Eyes Ahead: Looking for the Fat Pitch
It was a captivating week in the wild world of markets, with fascinating, high-impact dynamics in play. Strong labor market data in the non-farm payrolls release Friday offered a positive economic surprise, the dollar broke out significantly to another set of fresh multi-decade highs, commodities were mixed but still generally weak, yields rebounded as bonds dropped, and yield curves ominously re-inverted. Major market equity indexes rallied this holiday-shortened week, but three out of the four trading days were attended by a negative NYSE advance/decline ratio, indicating weak breadth. Likewise, three of the four trading days had more down volume than up volume. So, while oversold stock indexes tacked some positive points on the board this week, underneath the hood, the rally was suspiciously weak.
The most energetic participants in the equity rally have come from the most speculative, high risk, and oversold portions of the market. The flash of speculative risk-on sentiment coincided with escalating futures-market expectations. Specifically, investors anticipate a more aggressive eventual Federal Reserve policy pivot to rate cuts following the expected eventual end of the current Fed rate-hiking cycle. Again, tepid rallies based on the idea that eventual rate cuts should raise valuation multiples overlook a crucial fact: Future rate cuts will likely be possible only after an “event” that is negative enough to inspire a politically saleable Fed pivot.
Overall, some stronger-than-expected economic data, most notably the non-farms payroll release, provided clutter to muddle the market narrative sketch. Let’s see if we can re-sharpen the picture.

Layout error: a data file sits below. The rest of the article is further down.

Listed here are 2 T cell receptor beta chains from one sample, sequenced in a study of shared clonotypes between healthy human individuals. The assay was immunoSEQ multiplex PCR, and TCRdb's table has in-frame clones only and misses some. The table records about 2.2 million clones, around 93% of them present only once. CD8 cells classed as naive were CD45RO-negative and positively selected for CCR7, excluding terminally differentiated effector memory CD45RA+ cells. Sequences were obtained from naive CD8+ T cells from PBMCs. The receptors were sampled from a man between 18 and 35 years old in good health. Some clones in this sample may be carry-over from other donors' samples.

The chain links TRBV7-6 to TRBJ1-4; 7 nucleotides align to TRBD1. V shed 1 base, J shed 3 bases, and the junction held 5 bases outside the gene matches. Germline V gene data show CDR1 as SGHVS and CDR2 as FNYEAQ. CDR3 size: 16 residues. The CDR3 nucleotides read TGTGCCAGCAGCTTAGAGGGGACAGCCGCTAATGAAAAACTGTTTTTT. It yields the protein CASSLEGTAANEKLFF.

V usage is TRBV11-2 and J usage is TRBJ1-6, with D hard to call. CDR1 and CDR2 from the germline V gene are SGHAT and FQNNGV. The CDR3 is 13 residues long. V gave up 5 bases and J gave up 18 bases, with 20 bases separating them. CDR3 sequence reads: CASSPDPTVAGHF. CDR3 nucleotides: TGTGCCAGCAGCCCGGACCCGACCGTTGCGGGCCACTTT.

First off, the Fed released the minutes of its June 14-15 policy meeting this week. The minutes revealed that ongoing 40-year high inflation is stoking concerns over institutional credibility and lost public faith in the Federal Reserve’s ability to remedy relentless price increases. The concerns have prompted Fed officials to rally around a path of outsized interest rate hikes and reaffirm its now primary intent to get prices under control unconditionally. According to the minutes, “Most agreed that risks to inflation were skewed to the upside and cited several such risks, including those associated with ongoing supply bottlenecks and rising energy and commodity prices.”
At the same time, the Committee also acknowledged growing risks to the economy, stating that, “Participants judged that uncertainty about economic growth over the next couple of years was elevated.” The minutes continued, “Downside risks included the possibility that a further tightening in financial conditions would have a larger negative effect on economic activity than anticipated.” The minutes also highlighted the potential for another outsized rate hike at the next meeting later this month. The minutes stated that, “Participants judged that an increase of 50 or 75 basis points would likely be appropriate at the next meeting. Participants concurred that the economic outlook warranted moving to a restrictive stance of policy, and they recognized the possibility that an even more restrictive stance could be appropriate if elevated inflation pressures were to persist.”
Not much new in these minutes, but their consistency underscores a point. The overarching message, underscored by several hawkish Fed officials also speaking up this week, is that the Fed is locked into inflation-fighting, interest rate-raising hawk-mode. This institution, rightly worried about its credibility, is very unlikely to pivot until it convincingly reduces inflation or a significant market/economic accident provides cover for a policy pivot. Until recently, many market strategists assumed central banks would prefer to live with high inflation rather than put economic growth at risk. The Fed continues to force at least a partial rethink of that view. As Matthew Joyce at Barclays put it, “More hawkish central banks…reminded us that inflation is their prime concern, while activity/growth and markets are lesser considerations.”